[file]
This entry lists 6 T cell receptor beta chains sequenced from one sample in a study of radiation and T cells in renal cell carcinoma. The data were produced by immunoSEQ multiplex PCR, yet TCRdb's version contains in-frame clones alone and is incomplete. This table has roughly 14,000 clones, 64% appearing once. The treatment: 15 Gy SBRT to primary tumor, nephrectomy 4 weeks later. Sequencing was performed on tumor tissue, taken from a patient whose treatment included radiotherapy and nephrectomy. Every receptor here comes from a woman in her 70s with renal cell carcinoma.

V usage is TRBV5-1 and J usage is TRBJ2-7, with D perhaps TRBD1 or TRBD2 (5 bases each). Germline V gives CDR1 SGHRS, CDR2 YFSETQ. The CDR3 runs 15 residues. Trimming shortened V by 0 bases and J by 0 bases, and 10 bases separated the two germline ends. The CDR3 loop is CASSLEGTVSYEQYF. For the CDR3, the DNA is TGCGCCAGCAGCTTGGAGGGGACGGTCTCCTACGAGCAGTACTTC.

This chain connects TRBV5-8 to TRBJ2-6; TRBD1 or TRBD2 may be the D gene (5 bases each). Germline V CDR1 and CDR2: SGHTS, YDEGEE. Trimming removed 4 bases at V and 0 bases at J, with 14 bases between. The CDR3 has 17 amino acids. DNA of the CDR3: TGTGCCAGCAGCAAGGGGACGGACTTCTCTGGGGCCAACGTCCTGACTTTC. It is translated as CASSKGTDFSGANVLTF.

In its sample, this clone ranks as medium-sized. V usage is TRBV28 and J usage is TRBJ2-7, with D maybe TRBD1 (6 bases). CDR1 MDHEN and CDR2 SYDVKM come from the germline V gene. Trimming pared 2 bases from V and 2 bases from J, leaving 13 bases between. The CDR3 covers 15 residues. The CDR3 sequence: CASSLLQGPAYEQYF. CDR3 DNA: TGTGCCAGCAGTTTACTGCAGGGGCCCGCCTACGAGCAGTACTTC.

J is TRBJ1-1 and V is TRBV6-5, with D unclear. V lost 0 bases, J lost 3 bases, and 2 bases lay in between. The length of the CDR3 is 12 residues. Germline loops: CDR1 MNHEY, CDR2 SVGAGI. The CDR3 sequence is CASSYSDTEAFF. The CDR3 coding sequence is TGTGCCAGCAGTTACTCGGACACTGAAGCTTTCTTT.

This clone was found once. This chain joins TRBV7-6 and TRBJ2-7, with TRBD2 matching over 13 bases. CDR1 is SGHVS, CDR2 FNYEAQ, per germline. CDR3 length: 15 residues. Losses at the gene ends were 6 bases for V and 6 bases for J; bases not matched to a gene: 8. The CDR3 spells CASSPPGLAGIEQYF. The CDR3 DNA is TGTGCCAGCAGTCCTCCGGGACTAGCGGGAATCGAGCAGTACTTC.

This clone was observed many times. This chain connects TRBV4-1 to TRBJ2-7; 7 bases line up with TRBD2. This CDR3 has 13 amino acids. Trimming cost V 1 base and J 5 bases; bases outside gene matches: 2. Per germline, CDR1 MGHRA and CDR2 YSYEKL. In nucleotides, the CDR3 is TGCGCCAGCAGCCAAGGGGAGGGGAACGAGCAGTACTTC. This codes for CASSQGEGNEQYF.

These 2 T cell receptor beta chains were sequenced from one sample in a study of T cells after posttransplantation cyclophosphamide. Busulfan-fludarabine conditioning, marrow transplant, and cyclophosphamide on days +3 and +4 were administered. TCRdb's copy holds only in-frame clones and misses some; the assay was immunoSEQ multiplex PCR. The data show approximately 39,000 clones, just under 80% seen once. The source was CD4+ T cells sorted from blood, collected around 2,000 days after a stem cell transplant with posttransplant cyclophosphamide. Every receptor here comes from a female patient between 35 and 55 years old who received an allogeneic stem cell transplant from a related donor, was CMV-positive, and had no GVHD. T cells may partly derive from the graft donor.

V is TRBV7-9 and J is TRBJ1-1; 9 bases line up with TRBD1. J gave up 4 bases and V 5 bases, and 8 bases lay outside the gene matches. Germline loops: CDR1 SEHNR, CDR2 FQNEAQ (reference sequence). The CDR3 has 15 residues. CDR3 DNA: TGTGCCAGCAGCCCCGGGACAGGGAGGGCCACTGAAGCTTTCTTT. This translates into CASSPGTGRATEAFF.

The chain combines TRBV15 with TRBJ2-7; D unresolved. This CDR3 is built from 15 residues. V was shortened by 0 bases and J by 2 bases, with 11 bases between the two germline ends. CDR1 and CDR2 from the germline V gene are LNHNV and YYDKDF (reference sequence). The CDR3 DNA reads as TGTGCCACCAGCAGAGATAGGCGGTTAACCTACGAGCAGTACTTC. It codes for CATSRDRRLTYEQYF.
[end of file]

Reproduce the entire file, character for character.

This entry lists 6 T cell receptor beta chains sequenced from one sample in a study of radiation and T cells in renal cell carcinoma. The data were produced by immunoSEQ multiplex PCR, yet TCRdb's version contains in-frame clones alone and is incomplete. This table has roughly 14,000 clones, 64% appearing once. The treatment: 15 Gy SBRT to primary tumor, nephrectomy 4 weeks later. Sequencing was performed on tumor tissue, taken from a patient whose treatment included radiotherapy and nephrectomy. Every receptor here comes from a woman in her 70s with renal cell carcinoma.

V usage is TRBV5-1 and J usage is TRBJ2-7, with D perhaps TRBD1 or TRBD2 (5 bases each). Germline V gives CDR1 SGHRS, CDR2 YFSETQ. The CDR3 runs 15 residues. Trimming shortened V by 0 bases and J by 0 bases, and 10 bases separated the two germline ends. The CDR3 loop is CASSLEGTVSYEQYF. For the CDR3, the DNA is TGCGCCAGCAGCTTGGAGGGGACGGTCTCCTACGAGCAGTACTTC.

This chain connects TRBV5-8 to TRBJ2-6; TRBD1 or TRBD2 may be the D gene (5 bases each). Germline V CDR1 and CDR2: SGHTS, YDEGEE. Trimming removed 4 bases at V and 0 bases at J, with 14 bases between. The CDR3 has 17 amino acids. DNA of the CDR3: TGTGCCAGCAGCAAGGGGACGGACTTCTCTGGGGCCAACGTCCTGACTTTC. It is translated as CASSKGTDFSGANVLTF.

In its sample, this clone ranks as medium-sized. V usage is TRBV28 and J usage is TRBJ2-7, with D maybe TRBD1 (6 bases). CDR1 MDHEN and CDR2 SYDVKM come from the germline V gene. Trimming pared 2 bases from V and 2 bases from J, leaving 13 bases between. The CDR3 covers 15 residues. The CDR3 sequence: CASSLLQGPAYEQYF. CDR3 DNA: TGTGCCAGCAGTTTACTGCAGGGGCCCGCCTACGAGCAGTACTTC.

J is TRBJ1-1 and V is TRBV6-5, with D unclear. V lost 0 bases, J lost 3 bases, and 2 bases lay in between. The length of the CDR3 is 12 residues. Germline loops: CDR1 MNHEY, CDR2 SVGAGI. The CDR3 sequence is CASSYSDTEAFF. The CDR3 coding sequence is TGTGCCAGCAGTTACTCGGACACTGAAGCTTTCTTT.

This clone was found once. This chain joins TRBV7-6 and TRBJ2-7, with TRBD2 matching over 13 bases. CDR1 is SGHVS, CDR2 FNYEAQ, per germline. CDR3 length: 15 residues. Losses at the gene ends were 6 bases for V and 6 bases for J; bases not matched to a gene: 8. The CDR3 spells CASSPPGLAGIEQYF. The CDR3 DNA is TGTGCCAGCAGTCCTCCGGGACTAGCGGGAATCGAGCAGTACTTC.

This clone was observed many times. This chain connects TRBV4-1 to TRBJ2-7; 7 bases line up with TRBD2. This CDR3 has 13 amino acids. Trimming cost V 1 base and J 5 bases; bases outside gene matches: 2. Per germline, CDR1 MGHRA and CDR2 YSYEKL. In nucleotides, the CDR3 is TGCGCCAGCAGCCAAGGGGAGGGGAACGAGCAGTACTTC. This codes for CASSQGEGNEQYF.

These 2 T cell receptor beta chains were sequenced from one sample in a study of T cells after posttransplantation cyclophosphamide. Busulfan-fludarabine conditioning, marrow transplant, and cyclophosphamide on days +3 and +4 were administered. TCRdb's copy holds only in-frame clones and misses some; the assay was immunoSEQ multiplex PCR. The data show approximately 39,000 clones, just under 80% seen once. The source was CD4+ T cells sorted from blood, collected around 2,000 days after a stem cell transplant with posttransplant cyclophosphamide. Every receptor here comes from a female patient between 35 and 55 years old who received an allogeneic stem cell transplant from a related donor, was CMV-positive, and had no GVHD. T cells may partly derive from the graft donor.

V is TRBV7-9 and J is TRBJ1-1; 9 bases line up with TRBD1. J gave up 4 bases and V 5 bases, and 8 bases lay outside the gene matches. Germline loops: CDR1 SEHNR, CDR2 FQNEAQ (reference sequence). The CDR3 has 15 residues. CDR3 DNA: TGTGCCAGCAGCCCCGGGACAGGGAGGGCCACTGAAGCTTTCTTT. This translates into CASSPGTGRATEAFF.

The chain combines TRBV15 with TRBJ2-7; D unresolved. This CDR3 is built from 15 residues. V was shortened by 0 bases and J by 2 bases, with 11 bases between the two germline ends. CDR1 and CDR2 from the germline V gene are LNHNV and YYDKDF (reference sequence). The CDR3 DNA reads as TGTGCCACCAGCAGAGATAGGCGGTTAACCTACGAGCAGTACTTC. It codes for CATSRDRRLTYEQYF.